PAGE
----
International Students are Getting Left Behind

A policy-centric approach to addressing the issue of International Students or more broadly students that are in post-secondary institutions that are not native English speakers, whatever form of ESL that might take, would all benefit from changes at the administrative and policy level.  A policy level change that looks at the issues surrounding students with English language deficiencies could have many facets and be a multi-pronged approach to enhancing the learning environment for these students.

The fundamental issue of students enrolling in curriculums in which they cannot succeed due to language limitations must stop. It causes unnecessary stress at all levels of the institution from the students to the administration. There is no clear cut path forward but a policy level change will do the most good for the most people.

This change in policy would have the added benefit for students of not just being more successful in their academic endeavors, but they would also be able to play a larger role in their academic community. When students are empowered with the ability to communicate they are more likely to engage inside and outside the classroom this is a positive feedback loop that helps to further improve English language proficiency. (Zhao, Kuh, & Carini, 2002)

This is where the cultural diversity can blossom and bring a truly multicultural learning environment into fruition. Not only do the international students benefit from increased engagement and knowledge retention the experience of their peers is also enhanced and enriched. International students bring with them more than monetary additions and a budget surplus, they have a unique viewpoint and a wealth of experience that goes largely underutilized. By sharing their experiences with peers there are enhancing the learning of the entire community they are a part of.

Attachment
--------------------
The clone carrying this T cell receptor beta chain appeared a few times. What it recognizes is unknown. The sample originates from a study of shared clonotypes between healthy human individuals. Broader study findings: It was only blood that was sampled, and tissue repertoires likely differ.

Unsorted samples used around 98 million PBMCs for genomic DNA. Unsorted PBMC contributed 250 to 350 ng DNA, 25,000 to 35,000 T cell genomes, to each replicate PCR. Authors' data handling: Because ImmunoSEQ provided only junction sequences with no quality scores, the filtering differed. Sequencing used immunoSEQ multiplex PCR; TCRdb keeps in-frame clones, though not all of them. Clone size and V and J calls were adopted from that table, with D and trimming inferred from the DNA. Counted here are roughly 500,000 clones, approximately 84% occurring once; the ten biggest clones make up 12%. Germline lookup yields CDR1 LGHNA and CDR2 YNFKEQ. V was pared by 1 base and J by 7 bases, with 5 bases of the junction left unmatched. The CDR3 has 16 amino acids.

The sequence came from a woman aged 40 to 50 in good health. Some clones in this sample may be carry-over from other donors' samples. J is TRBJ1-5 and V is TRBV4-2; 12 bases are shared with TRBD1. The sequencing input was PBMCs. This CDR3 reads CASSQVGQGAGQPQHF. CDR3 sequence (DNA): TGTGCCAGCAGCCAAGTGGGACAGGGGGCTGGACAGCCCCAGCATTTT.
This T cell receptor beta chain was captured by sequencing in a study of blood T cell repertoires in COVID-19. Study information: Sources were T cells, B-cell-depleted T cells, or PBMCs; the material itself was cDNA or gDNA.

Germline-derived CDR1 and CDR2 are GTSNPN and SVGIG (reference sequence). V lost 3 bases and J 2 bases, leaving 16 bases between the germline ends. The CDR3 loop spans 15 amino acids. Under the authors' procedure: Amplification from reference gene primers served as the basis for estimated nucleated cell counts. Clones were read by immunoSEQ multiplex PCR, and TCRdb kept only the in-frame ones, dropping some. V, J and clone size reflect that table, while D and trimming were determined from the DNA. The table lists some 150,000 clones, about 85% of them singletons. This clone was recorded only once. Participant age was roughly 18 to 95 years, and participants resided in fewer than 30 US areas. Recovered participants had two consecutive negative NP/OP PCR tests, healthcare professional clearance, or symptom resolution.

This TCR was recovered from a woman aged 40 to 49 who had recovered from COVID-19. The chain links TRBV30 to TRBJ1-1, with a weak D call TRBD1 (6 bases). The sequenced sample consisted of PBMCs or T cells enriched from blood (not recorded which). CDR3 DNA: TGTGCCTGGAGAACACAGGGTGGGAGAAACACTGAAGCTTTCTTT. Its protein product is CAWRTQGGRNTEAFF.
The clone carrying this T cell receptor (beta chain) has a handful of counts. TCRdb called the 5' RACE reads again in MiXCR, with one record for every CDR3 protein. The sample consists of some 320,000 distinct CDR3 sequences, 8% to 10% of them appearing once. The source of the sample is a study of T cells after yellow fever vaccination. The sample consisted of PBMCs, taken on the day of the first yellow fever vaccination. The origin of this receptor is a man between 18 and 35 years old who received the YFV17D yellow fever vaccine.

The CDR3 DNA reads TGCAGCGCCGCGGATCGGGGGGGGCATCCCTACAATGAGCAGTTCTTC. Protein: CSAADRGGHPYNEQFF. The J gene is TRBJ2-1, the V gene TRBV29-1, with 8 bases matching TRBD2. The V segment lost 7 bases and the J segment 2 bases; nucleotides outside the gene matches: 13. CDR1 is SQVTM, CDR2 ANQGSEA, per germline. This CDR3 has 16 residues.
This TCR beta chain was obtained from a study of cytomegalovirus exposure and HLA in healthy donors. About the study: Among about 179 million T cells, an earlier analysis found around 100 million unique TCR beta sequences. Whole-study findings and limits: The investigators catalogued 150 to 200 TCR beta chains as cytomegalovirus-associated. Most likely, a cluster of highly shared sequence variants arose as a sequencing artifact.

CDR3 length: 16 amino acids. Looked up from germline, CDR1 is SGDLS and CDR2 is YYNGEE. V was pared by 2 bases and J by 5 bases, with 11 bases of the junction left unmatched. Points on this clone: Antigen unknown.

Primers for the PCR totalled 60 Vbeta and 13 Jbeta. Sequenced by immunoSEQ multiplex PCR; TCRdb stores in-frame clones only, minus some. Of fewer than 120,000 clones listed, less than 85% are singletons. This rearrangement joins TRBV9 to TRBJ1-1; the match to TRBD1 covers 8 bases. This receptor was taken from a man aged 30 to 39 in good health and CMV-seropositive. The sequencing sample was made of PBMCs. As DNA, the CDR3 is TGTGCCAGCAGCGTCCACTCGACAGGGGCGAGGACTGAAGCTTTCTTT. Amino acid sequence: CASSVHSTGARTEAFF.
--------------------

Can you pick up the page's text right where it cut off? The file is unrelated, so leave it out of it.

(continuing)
Advertisements

Leave a Reply

Fill in your details below or click an icon to log in:

WordPress.com Logo

You are commenting using your WordPress.com account. Log Out / Change )

Twitter picture

You are commenting using your Twitter account. Log Out / Change )

Facebook photo

You are commenting using your Facebook account. Log Out / Change )

Google+ photo

You are commenting using your Google+ account. Log Out / Change )

Connecting to %s